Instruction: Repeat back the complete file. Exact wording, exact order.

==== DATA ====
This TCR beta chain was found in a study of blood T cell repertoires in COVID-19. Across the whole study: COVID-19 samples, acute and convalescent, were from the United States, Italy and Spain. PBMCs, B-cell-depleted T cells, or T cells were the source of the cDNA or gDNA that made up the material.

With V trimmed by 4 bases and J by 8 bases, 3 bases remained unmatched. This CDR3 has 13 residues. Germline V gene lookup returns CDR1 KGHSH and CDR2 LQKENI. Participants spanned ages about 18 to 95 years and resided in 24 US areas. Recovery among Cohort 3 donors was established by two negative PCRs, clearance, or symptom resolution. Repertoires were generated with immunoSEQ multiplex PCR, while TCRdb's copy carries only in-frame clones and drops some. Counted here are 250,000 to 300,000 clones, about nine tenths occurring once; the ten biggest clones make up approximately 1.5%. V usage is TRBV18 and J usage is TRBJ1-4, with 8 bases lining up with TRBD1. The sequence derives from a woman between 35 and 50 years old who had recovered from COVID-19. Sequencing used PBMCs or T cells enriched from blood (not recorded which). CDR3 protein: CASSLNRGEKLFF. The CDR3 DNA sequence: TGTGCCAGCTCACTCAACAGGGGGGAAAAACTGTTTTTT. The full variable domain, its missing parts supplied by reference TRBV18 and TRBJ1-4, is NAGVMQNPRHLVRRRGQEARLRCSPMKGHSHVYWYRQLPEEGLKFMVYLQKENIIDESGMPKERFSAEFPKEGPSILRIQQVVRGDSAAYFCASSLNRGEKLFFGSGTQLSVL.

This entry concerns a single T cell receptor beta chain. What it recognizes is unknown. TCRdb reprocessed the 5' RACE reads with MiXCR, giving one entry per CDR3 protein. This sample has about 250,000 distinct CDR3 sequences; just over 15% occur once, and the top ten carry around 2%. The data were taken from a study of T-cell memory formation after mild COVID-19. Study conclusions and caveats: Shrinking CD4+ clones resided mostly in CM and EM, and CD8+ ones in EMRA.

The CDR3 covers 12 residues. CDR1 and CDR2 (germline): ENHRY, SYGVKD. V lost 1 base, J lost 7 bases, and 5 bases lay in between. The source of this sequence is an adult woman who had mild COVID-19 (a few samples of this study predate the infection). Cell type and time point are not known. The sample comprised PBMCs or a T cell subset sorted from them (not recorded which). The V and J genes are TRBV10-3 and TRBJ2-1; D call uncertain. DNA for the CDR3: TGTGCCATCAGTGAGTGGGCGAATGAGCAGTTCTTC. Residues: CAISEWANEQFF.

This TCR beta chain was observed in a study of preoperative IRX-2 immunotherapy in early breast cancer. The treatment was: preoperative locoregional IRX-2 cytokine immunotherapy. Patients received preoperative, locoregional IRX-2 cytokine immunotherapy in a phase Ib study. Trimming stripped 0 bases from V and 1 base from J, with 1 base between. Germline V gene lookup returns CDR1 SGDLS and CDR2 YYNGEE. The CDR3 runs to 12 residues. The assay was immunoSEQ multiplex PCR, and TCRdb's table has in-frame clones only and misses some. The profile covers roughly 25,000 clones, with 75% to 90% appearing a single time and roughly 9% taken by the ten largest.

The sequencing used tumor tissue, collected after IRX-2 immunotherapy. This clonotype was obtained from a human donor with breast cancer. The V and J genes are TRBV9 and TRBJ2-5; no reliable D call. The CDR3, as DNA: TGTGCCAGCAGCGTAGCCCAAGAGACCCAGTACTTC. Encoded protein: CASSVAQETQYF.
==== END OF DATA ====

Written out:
This TCR beta chain was found in a study of blood T cell repertoires in COVID-19. Across the whole study: COVID-19 samples, acute and convalescent, were from the United States, Italy and Spain. PBMCs, B-cell-depleted T cells, or T cells were the source of the cDNA or gDNA that made up the material.

With V trimmed by 4 bases and J by 8 bases, 3 bases remained unmatched. This CDR3 has 13 residues. Germline V gene lookup returns CDR1 KGHSH and CDR2 LQKENI. Participants spanned ages about 18 to 95 years and resided in 24 US areas. Recovery among Cohort 3 donors was established by two negative PCRs, clearance, or symptom resolution. Repertoires were generated with immunoSEQ multiplex PCR, while TCRdb's copy carries only in-frame clones and drops some. Counted here are 250,000 to 300,000 clones, about nine tenths occurring once; the ten biggest clones make up approximately 1.5%. V usage is TRBV18 and J usage is TRBJ1-4, with 8 bases lining up with TRBD1. The sequence derives from a woman between 35 and 50 years old who had recovered from COVID-19. Sequencing used PBMCs or T cells enriched from blood (not recorded which). CDR3 protein: CASSLNRGEKLFF. The CDR3 DNA sequence: TGTGCCAGCTCACTCAACAGGGGGGAAAAACTGTTTTTT. The full variable domain, its missing parts supplied by reference TRBV18 and TRBJ1-4, is NAGVMQNPRHLVRRRGQEARLRCSPMKGHSHVYWYRQLPEEGLKFMVYLQKENIIDESGMPKERFSAEFPKEGPSILRIQQVVRGDSAAYFCASSLNRGEKLFFGSGTQLSVL.

This entry concerns a single T cell receptor beta chain. What it recognizes is unknown. TCRdb reprocessed the 5' RACE reads with MiXCR, giving one entry per CDR3 protein. This sample has about 250,000 distinct CDR3 sequences; just over 15% occur once, and the top ten carry around 2%. The data were taken from a study of T-cell memory formation after mild COVID-19. Study conclusions and caveats: Shrinking CD4+ clones resided mostly in CM and EM, and CD8+ ones in EMRA.

The CDR3 covers 12 residues. CDR1 and CDR2 (germline): ENHRY, SYGVKD. V lost 1 base, J lost 7 bases, and 5 bases lay in between. The source of this sequence is an adult woman who had mild COVID-19 (a few samples of this study predate the infection). Cell type and time point are not known. The sample comprised PBMCs or a T cell subset sorted from them (not recorded which). The V and J genes are TRBV10-3 and TRBJ2-1; D call uncertain. DNA for the CDR3: TGTGCCATCAGTGAGTGGGCGAATGAGCAGTTCTTC. Residues: CAISEWANEQFF.

This TCR beta chain was observed in a study of preoperative IRX-2 immunotherapy in early breast cancer. The treatment was: preoperative locoregional IRX-2 cytokine immunotherapy. Patients received preoperative, locoregional IRX-2 cytokine immunotherapy in a phase Ib study. Trimming stripped 0 bases from V and 1 base from J, with 1 base between. Germline V gene lookup returns CDR1 SGDLS and CDR2 YYNGEE. The CDR3 runs to 12 residues. The assay was immunoSEQ multiplex PCR, and TCRdb's table has in-frame clones only and misses some. The profile covers roughly 25,000 clones, with 75% to 90% appearing a single time and roughly 9% taken by the ten largest.

The sequencing used tumor tissue, collected after IRX-2 immunotherapy. This clonotype was obtained from a human donor with breast cancer. The V and J genes are TRBV9 and TRBJ2-5; no reliable D call. The CDR3, as DNA: TGTGCCAGCAGCGTAGCCCAAGAGACCCAGTACTTC. Encoded protein: CASSVAQETQYF.